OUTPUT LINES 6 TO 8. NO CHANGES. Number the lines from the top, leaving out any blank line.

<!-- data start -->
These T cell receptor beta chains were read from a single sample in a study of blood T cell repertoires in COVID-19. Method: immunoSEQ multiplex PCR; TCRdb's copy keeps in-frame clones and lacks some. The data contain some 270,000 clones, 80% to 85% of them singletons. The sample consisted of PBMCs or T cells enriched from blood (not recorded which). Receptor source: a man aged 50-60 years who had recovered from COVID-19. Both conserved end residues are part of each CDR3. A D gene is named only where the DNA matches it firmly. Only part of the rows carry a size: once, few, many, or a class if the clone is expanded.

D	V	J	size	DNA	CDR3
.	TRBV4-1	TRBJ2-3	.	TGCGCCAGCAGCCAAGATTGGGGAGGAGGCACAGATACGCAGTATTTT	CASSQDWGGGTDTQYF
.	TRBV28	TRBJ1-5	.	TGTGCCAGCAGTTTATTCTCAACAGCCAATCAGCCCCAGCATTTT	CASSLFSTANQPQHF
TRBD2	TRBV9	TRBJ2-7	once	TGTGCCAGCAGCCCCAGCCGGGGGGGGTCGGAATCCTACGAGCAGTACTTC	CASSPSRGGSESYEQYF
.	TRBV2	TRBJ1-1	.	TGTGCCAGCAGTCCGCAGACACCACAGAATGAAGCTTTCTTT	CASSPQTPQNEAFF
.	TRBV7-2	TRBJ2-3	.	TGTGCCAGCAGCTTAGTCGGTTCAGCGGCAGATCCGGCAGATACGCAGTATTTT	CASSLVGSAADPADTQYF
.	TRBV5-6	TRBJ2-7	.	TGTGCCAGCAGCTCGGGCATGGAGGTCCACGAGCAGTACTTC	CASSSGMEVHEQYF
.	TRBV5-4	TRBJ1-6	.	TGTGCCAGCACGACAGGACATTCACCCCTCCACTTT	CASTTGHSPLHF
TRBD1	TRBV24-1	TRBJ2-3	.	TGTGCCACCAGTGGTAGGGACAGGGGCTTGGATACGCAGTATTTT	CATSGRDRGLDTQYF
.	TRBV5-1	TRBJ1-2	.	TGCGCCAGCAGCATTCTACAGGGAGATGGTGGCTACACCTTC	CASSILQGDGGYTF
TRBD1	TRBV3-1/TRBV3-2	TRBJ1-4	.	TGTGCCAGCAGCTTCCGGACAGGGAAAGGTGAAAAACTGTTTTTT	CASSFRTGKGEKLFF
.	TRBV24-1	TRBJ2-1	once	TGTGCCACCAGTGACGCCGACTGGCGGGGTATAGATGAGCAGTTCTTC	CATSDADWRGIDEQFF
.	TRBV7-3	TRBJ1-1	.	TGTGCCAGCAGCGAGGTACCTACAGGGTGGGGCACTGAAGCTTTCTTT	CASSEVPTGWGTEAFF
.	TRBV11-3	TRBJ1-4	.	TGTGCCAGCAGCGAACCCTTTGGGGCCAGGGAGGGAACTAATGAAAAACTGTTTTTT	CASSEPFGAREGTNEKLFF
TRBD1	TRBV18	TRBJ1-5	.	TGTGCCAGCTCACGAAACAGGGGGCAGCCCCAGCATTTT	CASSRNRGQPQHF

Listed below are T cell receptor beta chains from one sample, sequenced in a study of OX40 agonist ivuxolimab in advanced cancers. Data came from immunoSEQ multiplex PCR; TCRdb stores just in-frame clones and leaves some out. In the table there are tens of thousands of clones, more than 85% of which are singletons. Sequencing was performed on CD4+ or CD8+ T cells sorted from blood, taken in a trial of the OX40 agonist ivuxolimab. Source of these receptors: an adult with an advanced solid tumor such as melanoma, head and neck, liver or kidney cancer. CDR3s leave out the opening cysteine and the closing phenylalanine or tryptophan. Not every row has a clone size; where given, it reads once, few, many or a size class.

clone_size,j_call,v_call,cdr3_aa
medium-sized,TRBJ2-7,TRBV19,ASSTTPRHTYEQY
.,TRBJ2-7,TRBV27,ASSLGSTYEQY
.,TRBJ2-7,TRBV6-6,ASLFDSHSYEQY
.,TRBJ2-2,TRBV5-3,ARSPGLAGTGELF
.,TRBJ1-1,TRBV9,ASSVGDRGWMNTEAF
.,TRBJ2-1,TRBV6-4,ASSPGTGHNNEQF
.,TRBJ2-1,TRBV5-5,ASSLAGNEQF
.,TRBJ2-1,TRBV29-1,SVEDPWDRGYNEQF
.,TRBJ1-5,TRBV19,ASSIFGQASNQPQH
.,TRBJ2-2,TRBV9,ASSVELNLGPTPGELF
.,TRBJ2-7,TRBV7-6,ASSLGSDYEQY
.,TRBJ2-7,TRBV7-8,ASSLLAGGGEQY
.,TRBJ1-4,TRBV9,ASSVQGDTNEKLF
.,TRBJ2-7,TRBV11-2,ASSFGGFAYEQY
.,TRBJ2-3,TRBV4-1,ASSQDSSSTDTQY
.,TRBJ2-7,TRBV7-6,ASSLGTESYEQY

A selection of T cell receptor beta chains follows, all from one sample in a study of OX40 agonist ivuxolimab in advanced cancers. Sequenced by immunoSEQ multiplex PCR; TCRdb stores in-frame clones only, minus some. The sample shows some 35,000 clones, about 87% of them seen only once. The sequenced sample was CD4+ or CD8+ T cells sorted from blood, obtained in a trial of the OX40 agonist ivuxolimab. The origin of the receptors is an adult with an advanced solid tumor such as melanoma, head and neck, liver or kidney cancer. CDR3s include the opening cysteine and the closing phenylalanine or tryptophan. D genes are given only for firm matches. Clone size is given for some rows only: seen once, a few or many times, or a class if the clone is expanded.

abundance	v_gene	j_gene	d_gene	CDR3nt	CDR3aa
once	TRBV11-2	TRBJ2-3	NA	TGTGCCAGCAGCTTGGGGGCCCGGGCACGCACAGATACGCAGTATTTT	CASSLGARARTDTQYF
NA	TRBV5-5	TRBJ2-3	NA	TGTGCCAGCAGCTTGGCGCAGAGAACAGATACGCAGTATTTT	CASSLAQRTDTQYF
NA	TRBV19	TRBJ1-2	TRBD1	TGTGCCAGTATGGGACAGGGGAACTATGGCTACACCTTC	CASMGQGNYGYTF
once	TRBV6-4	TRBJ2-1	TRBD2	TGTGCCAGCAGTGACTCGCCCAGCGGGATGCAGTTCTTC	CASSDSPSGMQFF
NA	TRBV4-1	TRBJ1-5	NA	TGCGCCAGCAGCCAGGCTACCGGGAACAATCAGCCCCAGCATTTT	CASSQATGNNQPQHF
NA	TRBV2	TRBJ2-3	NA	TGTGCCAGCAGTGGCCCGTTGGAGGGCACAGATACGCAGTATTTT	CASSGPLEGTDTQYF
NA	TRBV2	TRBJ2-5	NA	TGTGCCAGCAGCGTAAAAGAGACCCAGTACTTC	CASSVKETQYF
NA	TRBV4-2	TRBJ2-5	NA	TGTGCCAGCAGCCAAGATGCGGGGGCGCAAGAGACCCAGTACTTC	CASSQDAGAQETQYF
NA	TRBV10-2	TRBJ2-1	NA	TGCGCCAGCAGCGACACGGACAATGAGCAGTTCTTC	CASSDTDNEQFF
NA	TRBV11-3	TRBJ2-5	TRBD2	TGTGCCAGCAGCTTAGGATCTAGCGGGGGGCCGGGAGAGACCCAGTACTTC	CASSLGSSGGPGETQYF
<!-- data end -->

.	TRBV2	TRBJ1-1	.	TGTGCCAGCAGTCCGCAGACACCACAGAATGAAGCTTTCTTT	CASSPQTPQNEAFF
.	TRBV7-2	TRBJ2-3	.	TGTGCCAGCAGCTTAGTCGGTTCAGCGGCAGATCCGGCAGATACGCAGTATTTT	CASSLVGSAADPADTQYF
.	TRBV5-6	TRBJ2-7	.	TGTGCCAGCAGCTCGGGCATGGAGGTCCACGAGCAGTACTTC	CASSSGMEVHEQYF